Whether you’re a first-time buyer, or you’re already on the property ladder, the language around the buying process can be complex.
Our jargon buster is here to explain some of the terms that are commonly used when buying a home.
If you still have questions after you’ve looked through, get in touch with our friendly team who will be happy to help.
The New Homes Quality Board (NHQB) is an independent not-for-profit body which developed a new framework to oversee reforms in the build quality of new homes and the customer service provided by developers.
A line of buyers and sellers who are linked. If the purchase of a new home relies on the sale or purchase of another, it can delay the buying and selling process.
If you’re a first-time buyer, you won’t have a property to sell. This makes the process easier, as you don’t need to wait for your home to sell before buying a new one.
A ‘freehold’ home means you own the land your home is built on. If it’s ‘leasehold’ someone else owns the land, meaning you’ll have to pay ground rent every year. All Northstone homes are freehold, so you’ll own your home and the land it’s on when you complete.
A bank account that helps first-time buyers save for a deposit. Once your account is set up, you can pay in up to £4,000 each year, with the government adding 25% on top of your savings. This money can be used as a deposit on your first home. You can only take money from your LISA once it’s been open for a full year.
A Government scheme to help first-time buyers get on the property ladder. Help to Buy means you can secure your home with just a 5% deposit. The government lends you a 20% equity loan, taking the full deposit amount to 25%. The loan is interest free for the first five years and must be paid back before you sell your home or your mortgage term ends.
A tax to be paid on homes above £125,000. It ranges from 2% to 12%, depending on the house value. If you’re a first-time buyer, Stamp Duty doesn’t apply.
The loan borrowed from your bank to buy your home. Once a mortgage value has been agreed, you’ll pay your provider a set amount each month until it is fully paid off, or you sell your home.
A deposit is the first instalment you will pay towards you home, with a bank typically providing a mortgage to cover the remainder of the value of your home. Mortgages are available up to 95% loan-to-value, so you could secure a home with a 5% deposit.
The amount you can borrow from a mortgage lender against the value of your home. If your home is worth £200,000 and your mortgage is £180,000, the LTV is 90%, as the mortgage is worth 90% of your home.
An agreement between you and your chosen mortgage lender that shows what they are willing to lend you based on your income and savings. This isn’t guaranteed, but it does show you what you can afford.
This is a guarantee we make to you about the standard and condition of your home. Northstone homes come with the NHBC’s Buildmark Policy, which gives you 10 years’ cover from the date you complete.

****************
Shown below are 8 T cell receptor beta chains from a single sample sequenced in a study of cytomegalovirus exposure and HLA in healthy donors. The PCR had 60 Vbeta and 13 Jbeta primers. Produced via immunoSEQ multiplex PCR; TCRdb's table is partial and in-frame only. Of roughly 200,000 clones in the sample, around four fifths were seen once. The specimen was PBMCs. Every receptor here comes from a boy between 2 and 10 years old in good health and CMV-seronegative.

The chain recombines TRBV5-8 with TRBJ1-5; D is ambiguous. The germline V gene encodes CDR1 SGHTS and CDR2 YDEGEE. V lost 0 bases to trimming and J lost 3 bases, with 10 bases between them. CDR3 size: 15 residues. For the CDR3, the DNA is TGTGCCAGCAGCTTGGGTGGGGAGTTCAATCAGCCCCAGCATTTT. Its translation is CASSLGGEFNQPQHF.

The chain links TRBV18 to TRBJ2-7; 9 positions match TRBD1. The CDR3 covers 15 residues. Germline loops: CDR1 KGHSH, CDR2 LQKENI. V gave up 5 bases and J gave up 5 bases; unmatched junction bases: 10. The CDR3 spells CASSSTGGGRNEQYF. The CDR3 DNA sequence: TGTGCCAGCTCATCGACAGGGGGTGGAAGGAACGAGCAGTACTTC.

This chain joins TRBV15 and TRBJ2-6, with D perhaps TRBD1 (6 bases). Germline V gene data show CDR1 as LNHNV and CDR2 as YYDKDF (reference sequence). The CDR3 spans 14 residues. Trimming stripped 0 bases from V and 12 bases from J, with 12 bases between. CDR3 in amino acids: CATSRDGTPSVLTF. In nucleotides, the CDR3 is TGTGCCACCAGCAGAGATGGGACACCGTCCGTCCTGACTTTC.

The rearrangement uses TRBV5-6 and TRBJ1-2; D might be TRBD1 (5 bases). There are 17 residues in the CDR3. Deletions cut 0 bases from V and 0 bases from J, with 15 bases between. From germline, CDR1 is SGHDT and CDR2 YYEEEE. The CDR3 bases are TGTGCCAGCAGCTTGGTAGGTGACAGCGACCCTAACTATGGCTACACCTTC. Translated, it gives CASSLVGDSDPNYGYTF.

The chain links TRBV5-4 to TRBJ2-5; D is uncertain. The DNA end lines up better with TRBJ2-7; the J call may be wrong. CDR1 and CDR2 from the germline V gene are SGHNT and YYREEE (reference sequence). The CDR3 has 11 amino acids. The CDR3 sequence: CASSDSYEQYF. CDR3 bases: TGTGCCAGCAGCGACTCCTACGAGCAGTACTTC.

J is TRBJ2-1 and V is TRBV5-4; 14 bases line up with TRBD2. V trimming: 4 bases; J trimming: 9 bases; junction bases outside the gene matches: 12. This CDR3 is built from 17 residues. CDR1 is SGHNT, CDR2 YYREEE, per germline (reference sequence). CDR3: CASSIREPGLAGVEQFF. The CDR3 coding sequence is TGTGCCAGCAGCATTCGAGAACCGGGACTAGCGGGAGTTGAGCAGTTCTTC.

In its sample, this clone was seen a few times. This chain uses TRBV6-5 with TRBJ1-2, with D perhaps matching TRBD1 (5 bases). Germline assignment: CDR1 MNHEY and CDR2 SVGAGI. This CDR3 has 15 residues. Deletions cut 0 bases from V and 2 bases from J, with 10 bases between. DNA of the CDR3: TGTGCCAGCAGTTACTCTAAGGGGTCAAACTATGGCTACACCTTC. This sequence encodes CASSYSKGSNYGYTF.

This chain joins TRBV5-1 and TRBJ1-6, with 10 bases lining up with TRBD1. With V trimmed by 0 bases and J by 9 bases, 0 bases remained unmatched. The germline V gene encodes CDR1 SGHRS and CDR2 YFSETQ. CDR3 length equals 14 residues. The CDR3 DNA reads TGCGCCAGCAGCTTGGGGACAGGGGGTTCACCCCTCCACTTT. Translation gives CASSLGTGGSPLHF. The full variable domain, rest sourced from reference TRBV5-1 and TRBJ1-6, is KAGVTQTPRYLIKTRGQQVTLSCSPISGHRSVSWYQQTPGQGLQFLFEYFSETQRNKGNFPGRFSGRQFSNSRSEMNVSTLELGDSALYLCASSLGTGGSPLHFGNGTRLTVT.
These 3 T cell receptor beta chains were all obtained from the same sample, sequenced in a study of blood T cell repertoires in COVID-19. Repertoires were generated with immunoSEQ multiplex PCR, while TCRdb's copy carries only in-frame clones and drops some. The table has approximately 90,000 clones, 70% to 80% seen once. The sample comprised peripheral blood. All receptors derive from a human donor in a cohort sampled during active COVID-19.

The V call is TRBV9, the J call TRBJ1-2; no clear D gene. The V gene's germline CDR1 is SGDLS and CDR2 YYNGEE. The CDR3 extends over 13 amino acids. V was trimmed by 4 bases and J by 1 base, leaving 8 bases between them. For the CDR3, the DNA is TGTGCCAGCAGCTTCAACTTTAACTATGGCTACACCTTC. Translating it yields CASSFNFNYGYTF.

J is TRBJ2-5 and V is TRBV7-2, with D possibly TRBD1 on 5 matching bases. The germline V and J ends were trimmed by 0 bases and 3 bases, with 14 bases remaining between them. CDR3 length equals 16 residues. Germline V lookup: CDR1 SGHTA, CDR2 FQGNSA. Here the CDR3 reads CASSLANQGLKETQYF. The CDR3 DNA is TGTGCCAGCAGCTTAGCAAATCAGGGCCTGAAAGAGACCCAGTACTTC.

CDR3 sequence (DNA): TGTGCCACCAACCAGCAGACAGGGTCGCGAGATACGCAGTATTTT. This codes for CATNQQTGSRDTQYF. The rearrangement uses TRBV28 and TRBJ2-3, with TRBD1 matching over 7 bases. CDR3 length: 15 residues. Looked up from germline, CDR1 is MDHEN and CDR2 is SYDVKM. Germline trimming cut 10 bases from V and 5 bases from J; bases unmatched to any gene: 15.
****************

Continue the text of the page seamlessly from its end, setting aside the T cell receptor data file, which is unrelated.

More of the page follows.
A legal process where the home ownership is transferred from the seller to the buyer. Your solicitor will review contracts and conduct searches to check the property and the land, making sure everything is as it should be. This process starts when you reserve your home and ends once you complete.
Your solicitor can either charge a flat fee or a percentage of the value of the home. This will include the legal fees that your solicitor charges for doing the work, and disbursements which are the cost of third-party services, such as local authority searches.
According to the Homes Owners Alliance, legal costs can be between £850 and £1,500.
An essential stage of buying a home. This is part of the conveyancing process and will give you more information about the property and the local area.
At this stage, you and the seller sign documents to agree the sale of the property, you will have paid your deposit, arranged your mortgage and the home is nearly yours.
Once the deposit has been paid and contracts have been exchanged, you will be added to the Land Registry. This is a Government database that tracks ownership details each time a property is sold.
Sometimes known as Title Deeds, these documents show the chain of ownership for your home and the land it stands on. Deeds are stored in HM Land Registry records.
An ombudsman is a person who has been appointed to look into complaints about companies and organisations. Ombudsman schemes are independent, free and impartial – so they don’t take sides.
Once your home is nearly complete, we’ll walk you through it to make sure you know how to use everything, from our smart technology to high end appliances. This is your chance to ask any questions ahead of move in day.
The best part of the house buying process is completion day. All finances are settled, you pick up your keys and the home is officially yours!
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